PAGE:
In lieu of an abstract, here is a brief excerpt of the content:

ABSTRACTS The Abstmcts printed in this issue ofLeonardo are by artists who were among the finalists in the competitiDr'for the Soviet-American Kinetic Art Exhibit. Six artists are to be selectedfor an exhibit to tour the United States and the Suviet Union. The exhibit is being sponsored by the American-Soviet Art Society (ASART) and the SOVlART Modem Art Center ofKiev and wi", subject to availablefunding, be held in 1992. CHEZ ARC-EN-CIEL Sydney Cash, 151 Reservoir Road, Marlboro, NY 12542, U.SA Received 28 February 1990. Acceptedfor publication by RogerF. Malina. Chez. Arc-en-Ciel (Fig. 1) is an optically kinetic glass construction. It was created from plate glass that has been silk-screen printed with a computergenerated linear graphic pattern. The planes of glass were cut, ground and then glued together with a silicon adhesive on all edges. The viewer sees the moire patterns that are created by the visual interaction between the graphic pattern on the front plane and the graphic pattern on the back plane of the sculpture . As the viewer moves in front of the piece, the moire patterns also move. Each section has a unique motion generated by the angle formed by the planes and the angle formed by the lines on the planes. The front surface of this sculpture is a simple plane in the shape of a house. The narrow central peaked section of the back is parallel to the front plane, and the moire line patterns that move up or down stay parallel . In the side sections of the back, the ellipsoidal moire lines move both horizontally and vertically. The movement of each side section is in opposition to the other. The roof sections have a more complex moire line movement due to their more complex angles. exposed card. What is written is a function of the 'program'-information stored in the form of three irregularly cut cams. The mechanism is activated by pushing the cart forward. Rotation of the wheel axle is translated through a wire 'worm' to the platter that holds the three Plexiglas cams. As the cams rotate, lever arms following their irFig . 1. Sydney Cash, 0Ie:r.Arc-en-Ciel, plate glass, silk-6creen printed with computergenerated graphics pattern, 28112 x 21 x 3 in, 1990. regular edges move back and forth. This motion is delivered to the hand through push-pull cables in flexible shafts. Each lever arm/cam pair is responsible for one of the possible X, Yand Z directions. Xand Y allow the pen to move anywhere on the card. Z allows it to leave the surface to cross t's, dot i's, and return to the beginning of the word. Since the program FASTER! Arthur M. Ganson, 63 Governor Winthrop Road, Somerville, MA 02145, U.SA Received 7 March 1990. Acceptedfor publicationby RogerF. Malina. Faster!(Fig. 2) is a programmable writing machine. It consists of a hand (a life casting of my own hand) holding a pen up to a cartridge of index cards, and a mechanism that causes the hand to literally write on the e 19911SAST Pergamon Press pic.Printed inGreat Br~ain. 0024-094X/91$3.00+0.00 Fig. 2. Arthur M. Ganson, Faster!, mixed media: wood, steel, brass, Plexiglas, rope, bicycle wheels, cast styrene hand and pen, 64 x 81 x 152 em, 1982. LEONARDO, Vol. 24, No. I, pp. 79-86,1991 79 ...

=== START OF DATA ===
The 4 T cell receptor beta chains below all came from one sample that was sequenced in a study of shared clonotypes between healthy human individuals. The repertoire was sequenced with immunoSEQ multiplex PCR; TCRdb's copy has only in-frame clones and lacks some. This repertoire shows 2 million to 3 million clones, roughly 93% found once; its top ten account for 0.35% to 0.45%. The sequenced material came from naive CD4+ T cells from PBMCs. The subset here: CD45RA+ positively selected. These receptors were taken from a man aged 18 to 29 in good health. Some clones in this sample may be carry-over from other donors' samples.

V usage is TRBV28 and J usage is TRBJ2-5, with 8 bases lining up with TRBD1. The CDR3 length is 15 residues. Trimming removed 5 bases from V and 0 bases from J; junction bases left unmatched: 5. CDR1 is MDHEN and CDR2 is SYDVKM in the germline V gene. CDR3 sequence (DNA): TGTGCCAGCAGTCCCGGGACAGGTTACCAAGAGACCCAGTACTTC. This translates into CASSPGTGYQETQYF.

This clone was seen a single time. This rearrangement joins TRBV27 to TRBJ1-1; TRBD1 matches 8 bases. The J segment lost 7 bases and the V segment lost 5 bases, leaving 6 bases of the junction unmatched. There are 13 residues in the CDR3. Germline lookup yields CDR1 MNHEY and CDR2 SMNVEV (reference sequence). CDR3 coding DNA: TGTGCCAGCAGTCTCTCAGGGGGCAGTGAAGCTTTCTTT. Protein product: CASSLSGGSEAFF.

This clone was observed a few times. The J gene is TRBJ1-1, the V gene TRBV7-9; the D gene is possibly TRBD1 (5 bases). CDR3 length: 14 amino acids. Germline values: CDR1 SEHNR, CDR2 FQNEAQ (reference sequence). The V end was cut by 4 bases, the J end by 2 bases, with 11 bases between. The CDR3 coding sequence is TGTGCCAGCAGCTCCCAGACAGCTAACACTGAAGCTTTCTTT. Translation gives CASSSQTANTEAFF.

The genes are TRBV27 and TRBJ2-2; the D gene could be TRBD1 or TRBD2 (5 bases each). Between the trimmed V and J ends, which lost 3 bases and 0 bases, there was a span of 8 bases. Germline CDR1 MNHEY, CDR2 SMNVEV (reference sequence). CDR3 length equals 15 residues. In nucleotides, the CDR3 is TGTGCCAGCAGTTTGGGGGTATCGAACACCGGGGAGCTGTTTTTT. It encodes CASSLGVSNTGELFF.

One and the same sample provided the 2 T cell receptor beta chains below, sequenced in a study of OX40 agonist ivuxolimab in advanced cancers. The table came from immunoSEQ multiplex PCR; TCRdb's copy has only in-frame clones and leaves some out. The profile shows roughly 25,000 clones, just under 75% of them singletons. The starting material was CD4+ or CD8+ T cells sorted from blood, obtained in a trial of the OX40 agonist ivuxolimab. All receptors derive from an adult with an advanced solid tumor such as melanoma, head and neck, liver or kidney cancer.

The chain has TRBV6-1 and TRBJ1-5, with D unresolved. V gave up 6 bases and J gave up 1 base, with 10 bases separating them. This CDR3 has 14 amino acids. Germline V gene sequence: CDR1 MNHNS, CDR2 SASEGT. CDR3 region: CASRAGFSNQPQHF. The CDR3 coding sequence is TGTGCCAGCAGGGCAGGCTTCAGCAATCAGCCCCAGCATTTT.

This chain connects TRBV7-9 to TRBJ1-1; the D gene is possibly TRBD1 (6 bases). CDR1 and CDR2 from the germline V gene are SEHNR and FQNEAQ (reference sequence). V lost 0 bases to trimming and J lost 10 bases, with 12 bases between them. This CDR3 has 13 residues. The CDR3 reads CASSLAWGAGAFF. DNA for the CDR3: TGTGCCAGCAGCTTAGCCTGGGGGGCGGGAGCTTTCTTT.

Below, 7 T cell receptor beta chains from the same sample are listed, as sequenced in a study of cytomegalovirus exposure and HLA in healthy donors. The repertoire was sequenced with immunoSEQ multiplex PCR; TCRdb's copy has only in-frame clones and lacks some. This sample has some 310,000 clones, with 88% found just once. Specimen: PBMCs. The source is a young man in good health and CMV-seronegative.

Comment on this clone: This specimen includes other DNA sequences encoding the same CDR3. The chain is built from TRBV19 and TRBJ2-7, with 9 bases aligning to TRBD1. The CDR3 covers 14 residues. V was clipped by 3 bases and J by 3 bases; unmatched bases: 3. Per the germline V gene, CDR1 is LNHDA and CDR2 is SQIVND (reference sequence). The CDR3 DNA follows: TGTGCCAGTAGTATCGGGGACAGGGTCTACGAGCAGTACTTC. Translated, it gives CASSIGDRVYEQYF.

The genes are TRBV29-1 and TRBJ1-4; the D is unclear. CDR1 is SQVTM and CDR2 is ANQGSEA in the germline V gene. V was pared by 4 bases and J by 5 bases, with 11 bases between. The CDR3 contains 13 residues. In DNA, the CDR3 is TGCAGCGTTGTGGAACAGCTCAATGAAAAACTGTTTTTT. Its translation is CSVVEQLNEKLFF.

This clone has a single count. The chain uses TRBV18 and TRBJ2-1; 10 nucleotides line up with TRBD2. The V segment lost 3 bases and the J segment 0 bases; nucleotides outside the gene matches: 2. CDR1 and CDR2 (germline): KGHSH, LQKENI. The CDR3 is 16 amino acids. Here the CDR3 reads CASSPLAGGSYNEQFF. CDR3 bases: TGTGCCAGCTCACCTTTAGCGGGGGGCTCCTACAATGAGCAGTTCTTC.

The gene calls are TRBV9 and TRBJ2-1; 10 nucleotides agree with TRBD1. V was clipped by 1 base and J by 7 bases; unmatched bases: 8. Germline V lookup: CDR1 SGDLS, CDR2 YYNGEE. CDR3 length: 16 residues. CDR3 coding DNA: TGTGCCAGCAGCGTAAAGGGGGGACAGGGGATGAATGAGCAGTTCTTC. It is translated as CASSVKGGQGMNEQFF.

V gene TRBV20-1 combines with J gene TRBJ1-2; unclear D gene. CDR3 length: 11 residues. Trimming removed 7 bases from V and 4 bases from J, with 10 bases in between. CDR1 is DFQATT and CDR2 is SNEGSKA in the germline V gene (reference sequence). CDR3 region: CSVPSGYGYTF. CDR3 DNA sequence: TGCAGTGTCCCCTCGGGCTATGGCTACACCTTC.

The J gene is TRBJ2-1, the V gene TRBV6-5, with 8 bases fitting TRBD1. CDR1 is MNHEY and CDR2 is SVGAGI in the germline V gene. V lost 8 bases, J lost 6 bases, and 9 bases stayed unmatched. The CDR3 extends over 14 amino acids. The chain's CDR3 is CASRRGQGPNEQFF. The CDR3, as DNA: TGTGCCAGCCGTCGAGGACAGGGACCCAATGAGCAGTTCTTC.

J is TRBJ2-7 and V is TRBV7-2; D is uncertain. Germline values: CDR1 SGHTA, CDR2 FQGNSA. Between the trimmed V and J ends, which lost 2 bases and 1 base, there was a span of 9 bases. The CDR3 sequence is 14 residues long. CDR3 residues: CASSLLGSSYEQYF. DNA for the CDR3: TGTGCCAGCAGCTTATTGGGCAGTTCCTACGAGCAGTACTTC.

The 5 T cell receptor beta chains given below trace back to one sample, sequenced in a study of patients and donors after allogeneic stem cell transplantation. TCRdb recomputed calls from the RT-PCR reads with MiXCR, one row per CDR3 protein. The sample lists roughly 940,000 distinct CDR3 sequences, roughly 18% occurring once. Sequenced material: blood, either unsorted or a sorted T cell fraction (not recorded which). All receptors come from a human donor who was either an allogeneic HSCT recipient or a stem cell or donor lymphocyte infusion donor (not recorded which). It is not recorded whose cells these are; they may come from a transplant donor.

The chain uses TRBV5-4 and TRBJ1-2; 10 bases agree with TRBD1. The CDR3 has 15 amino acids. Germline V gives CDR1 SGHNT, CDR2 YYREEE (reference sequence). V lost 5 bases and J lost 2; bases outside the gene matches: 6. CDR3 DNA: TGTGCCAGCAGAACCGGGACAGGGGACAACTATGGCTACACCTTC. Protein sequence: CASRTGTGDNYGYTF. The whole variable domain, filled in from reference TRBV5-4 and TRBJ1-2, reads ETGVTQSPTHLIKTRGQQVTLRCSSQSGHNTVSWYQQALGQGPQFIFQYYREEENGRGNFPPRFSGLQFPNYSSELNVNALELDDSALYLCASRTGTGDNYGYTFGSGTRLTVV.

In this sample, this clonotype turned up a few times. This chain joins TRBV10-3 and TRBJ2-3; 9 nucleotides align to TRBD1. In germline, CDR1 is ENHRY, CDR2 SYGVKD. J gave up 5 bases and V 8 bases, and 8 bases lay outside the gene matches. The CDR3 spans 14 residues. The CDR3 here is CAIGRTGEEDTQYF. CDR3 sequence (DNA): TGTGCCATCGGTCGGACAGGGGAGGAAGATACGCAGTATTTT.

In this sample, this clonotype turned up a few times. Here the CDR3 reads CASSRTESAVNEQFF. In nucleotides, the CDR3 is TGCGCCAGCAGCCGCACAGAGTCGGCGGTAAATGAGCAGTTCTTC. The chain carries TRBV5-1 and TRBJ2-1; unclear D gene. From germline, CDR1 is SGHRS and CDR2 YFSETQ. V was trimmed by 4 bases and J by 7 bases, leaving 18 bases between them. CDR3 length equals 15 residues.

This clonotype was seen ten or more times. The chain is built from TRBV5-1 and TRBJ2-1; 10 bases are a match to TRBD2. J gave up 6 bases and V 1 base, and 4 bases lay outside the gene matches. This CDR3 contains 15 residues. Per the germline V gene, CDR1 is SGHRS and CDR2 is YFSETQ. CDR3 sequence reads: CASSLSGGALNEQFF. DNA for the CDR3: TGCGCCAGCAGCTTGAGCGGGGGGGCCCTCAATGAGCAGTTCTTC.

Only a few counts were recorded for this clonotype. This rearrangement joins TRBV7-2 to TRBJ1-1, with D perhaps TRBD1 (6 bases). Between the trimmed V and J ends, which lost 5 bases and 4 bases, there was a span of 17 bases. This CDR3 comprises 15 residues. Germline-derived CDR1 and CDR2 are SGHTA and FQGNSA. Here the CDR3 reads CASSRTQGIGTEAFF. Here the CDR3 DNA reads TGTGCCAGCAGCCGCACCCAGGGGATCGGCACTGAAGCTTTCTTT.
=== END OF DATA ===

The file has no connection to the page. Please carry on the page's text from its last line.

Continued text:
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Additional Information

ISSN
1530-9282
Print ISSN
0024-094X
Pages
p. 79
Launched on MUSE
2017-01-04
Open Access
No
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